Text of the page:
Office of Special Initiatives Case File: Yellow Jack

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Status: Finished  |  Genre: Horror  |  House: Booksie Classic
A Telekinetic, a Bureaucrat, a Psychic and a Nerd capture, catalogue, and conceal the supernatural in the Crescent City. First in a series.

Submitted: August 12, 2014

A A A | A A A

Submitted: August 12, 2014



The battered stage of the vacant New Orleans Municipal Auditorium reverberated with the angry shouts of tiny voices. Gracie gave Harold and uneasy glance.  Negotiations between the Rampart and Claiborne clans were starting to break down. She readied her hacky sack, just in case things got out of control. Harold adjusted his glasses and ran a hand through his greying hair. He cleared his throat and began to speak.


“Low Men, I see that there have been wrongs committed by both sides, and your anger is understandable, but this violence must stop.”


“Do not lecture us on wrongdoing Black Brobdingnagian.” squeaked the aged, six-inch tall man wearing an elaborate necklace of plastic lighters. His clutch of fur-covered warriors nodded in agreement. “It was the Rampart who snuck onto our lands, poached our rats, and attacked our hunters. There can be no peace until you revoke their bounty privileges.”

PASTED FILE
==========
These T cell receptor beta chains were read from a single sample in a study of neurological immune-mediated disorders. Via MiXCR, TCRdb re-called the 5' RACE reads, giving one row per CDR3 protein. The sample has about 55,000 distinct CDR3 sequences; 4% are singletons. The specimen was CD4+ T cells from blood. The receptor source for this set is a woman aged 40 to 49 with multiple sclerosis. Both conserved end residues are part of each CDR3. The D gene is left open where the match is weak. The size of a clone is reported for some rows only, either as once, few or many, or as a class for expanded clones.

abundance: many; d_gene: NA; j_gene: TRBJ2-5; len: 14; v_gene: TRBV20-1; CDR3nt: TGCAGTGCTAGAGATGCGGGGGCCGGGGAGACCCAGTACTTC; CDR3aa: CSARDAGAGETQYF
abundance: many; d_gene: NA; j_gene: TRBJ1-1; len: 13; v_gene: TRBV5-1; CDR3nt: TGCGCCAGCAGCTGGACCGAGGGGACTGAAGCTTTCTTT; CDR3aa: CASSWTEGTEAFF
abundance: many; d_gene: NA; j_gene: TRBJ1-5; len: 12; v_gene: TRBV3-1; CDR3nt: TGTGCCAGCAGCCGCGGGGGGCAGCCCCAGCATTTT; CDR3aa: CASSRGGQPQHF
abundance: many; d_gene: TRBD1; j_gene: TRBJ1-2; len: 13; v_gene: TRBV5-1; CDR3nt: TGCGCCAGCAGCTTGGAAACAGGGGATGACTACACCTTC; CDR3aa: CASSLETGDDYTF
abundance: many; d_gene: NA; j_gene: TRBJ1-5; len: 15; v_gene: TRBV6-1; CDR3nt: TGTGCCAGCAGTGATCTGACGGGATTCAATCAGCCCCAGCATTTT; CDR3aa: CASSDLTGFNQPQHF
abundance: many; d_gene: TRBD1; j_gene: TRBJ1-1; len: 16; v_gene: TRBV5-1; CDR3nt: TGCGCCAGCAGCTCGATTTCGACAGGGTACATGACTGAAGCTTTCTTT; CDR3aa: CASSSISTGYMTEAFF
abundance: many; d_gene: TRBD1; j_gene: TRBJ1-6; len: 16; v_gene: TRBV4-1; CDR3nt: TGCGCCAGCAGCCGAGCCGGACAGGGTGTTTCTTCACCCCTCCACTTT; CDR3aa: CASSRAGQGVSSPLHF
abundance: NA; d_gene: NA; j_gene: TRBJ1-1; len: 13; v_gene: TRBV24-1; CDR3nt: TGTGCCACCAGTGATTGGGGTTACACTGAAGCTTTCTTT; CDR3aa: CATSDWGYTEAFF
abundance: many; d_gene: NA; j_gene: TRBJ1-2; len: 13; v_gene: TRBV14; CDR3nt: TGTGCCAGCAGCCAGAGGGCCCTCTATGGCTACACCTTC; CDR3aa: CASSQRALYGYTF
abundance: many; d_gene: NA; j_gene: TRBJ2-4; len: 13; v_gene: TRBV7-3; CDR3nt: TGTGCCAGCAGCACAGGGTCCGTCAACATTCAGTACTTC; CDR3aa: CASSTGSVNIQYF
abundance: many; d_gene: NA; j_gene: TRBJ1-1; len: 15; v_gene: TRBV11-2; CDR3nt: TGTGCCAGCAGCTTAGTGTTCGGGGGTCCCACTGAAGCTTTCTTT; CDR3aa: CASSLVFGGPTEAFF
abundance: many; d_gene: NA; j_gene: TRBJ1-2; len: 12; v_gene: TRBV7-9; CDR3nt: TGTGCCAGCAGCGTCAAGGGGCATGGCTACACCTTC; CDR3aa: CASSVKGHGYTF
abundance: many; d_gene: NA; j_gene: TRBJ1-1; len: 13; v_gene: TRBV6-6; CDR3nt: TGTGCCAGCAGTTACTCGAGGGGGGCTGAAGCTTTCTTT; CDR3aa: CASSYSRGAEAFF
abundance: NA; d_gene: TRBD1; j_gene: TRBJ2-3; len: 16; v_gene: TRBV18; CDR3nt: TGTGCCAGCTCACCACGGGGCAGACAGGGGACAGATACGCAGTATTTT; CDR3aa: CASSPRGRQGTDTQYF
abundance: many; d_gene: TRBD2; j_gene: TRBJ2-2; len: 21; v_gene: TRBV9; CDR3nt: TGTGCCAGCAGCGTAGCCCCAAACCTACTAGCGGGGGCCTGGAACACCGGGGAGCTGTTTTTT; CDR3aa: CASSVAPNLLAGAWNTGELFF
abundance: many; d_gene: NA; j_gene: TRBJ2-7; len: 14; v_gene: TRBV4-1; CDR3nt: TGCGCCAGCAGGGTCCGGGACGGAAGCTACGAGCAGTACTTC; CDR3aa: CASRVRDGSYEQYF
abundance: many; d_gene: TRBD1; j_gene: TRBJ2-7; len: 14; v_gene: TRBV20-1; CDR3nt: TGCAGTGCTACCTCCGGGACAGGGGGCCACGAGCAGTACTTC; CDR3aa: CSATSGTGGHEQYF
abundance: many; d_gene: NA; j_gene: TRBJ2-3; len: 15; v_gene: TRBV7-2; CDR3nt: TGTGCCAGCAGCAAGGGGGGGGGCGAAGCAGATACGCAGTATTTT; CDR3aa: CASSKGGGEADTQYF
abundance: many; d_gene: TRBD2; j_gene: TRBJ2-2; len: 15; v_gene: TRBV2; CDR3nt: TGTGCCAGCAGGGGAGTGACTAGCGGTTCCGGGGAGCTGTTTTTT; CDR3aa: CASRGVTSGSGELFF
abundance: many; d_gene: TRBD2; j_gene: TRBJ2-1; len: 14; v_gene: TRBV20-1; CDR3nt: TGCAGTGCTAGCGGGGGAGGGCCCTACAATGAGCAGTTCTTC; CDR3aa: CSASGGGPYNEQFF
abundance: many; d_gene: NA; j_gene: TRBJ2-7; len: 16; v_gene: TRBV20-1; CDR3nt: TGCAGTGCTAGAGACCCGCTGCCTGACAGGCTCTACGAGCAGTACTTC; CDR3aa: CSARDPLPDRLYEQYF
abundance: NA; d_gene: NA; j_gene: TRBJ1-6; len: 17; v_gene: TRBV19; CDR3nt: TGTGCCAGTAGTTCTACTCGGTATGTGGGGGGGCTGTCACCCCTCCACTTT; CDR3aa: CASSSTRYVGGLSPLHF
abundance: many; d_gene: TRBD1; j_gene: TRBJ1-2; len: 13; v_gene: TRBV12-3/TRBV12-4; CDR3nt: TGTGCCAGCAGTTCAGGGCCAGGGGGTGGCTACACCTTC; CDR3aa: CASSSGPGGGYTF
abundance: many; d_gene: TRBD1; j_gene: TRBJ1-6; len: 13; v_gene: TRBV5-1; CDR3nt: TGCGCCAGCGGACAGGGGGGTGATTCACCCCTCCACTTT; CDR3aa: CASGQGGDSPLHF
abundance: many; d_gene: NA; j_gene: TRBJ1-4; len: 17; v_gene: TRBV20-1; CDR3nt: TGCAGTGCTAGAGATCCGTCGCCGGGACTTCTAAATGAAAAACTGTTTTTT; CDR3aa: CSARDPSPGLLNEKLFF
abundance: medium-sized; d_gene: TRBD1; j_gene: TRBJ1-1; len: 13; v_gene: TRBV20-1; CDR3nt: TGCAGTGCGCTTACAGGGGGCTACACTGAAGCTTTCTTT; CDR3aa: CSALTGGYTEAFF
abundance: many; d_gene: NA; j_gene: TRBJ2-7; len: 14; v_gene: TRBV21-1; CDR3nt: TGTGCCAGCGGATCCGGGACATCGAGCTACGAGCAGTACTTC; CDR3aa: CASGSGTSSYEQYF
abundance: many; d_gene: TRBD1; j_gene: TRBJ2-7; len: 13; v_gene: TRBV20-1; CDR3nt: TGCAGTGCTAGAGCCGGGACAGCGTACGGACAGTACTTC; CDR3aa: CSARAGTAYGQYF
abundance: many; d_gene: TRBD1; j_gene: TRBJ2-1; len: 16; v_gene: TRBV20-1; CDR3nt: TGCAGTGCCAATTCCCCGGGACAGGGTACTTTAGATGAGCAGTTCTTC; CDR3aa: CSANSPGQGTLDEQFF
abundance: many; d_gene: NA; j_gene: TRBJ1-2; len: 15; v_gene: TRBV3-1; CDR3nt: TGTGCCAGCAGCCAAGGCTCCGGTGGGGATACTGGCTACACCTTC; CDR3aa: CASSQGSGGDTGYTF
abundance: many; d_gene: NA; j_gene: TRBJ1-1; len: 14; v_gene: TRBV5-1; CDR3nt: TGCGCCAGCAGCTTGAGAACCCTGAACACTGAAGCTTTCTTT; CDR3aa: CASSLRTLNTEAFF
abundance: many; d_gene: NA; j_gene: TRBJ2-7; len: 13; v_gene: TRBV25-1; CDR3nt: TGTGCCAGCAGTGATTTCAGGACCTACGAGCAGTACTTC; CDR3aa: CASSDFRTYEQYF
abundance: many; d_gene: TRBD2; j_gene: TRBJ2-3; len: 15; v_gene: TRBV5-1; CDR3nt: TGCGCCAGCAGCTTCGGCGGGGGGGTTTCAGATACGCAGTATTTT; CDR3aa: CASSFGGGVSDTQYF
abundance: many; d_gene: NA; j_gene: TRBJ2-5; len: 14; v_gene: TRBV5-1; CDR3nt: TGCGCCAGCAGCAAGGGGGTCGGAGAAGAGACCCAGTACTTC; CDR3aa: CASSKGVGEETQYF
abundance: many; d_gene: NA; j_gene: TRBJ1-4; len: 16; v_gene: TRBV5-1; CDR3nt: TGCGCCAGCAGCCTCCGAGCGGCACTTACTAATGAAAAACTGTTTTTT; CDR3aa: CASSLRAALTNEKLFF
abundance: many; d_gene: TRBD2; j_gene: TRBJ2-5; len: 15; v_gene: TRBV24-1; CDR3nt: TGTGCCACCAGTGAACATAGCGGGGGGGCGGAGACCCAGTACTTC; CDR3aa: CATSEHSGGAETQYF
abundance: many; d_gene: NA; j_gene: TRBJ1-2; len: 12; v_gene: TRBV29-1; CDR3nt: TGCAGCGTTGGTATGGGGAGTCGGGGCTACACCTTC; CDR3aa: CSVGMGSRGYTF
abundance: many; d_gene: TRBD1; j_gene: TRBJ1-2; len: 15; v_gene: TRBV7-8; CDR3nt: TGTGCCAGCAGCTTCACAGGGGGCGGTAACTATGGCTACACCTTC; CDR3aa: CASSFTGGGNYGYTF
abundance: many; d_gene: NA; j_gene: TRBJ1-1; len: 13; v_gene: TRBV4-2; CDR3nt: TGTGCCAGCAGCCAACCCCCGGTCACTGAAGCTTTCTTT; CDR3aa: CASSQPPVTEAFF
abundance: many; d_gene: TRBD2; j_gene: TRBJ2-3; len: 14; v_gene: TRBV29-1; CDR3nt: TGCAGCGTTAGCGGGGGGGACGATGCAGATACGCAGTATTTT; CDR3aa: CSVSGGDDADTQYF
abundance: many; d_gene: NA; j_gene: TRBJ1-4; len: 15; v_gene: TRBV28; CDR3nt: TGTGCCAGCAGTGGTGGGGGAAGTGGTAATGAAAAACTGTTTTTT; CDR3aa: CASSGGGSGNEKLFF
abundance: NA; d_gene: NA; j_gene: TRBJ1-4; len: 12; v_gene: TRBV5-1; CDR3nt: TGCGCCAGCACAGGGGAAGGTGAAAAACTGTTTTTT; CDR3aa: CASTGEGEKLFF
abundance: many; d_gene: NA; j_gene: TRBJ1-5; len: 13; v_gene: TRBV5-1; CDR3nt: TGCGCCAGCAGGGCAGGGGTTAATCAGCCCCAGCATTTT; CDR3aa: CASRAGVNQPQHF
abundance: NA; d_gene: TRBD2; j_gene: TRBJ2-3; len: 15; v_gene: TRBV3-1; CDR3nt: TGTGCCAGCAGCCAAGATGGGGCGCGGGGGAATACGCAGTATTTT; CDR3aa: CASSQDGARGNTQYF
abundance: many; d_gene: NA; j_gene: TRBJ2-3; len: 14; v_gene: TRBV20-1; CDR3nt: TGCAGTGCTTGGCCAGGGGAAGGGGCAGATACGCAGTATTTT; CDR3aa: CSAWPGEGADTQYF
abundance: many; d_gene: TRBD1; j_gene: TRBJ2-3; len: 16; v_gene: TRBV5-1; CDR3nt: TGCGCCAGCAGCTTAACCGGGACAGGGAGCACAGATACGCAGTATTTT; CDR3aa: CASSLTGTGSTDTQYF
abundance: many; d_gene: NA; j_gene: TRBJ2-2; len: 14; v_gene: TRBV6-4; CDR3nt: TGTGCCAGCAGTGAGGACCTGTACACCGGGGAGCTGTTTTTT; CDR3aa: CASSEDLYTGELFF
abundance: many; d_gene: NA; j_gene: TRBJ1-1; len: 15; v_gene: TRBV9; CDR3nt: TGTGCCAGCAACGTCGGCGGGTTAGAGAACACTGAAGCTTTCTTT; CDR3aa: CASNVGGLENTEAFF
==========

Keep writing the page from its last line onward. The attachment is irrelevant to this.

“We have lands yet where rats can be caught!” retorted the Rampart Headman, shaking his wooden-spoon staff. “Would you take all that is ours Claiborne Worm?” The old Claiborne leader stepped forward and pointed an accusatory finger at his counterpart.


“Do as you agreed and gather the Giant Folk’s refuse for your pay. Leave the hunting to the true Low Men.”


“You will die that insult Old Sore!” cried the son of the Rampart Headman. With deadly intent he lunged at the old Claiborne with a sharpened mini-pencil. Gracie tossed the hacky sack and punched the air, telekinetically propelling it at the aggressor. The soft projectile found its mark, knocking the tiny man onto his back.


“Treachery!” cried the old Claiborne as the rival clans squared off. Gracie stamped her foot and readied another hacky sack.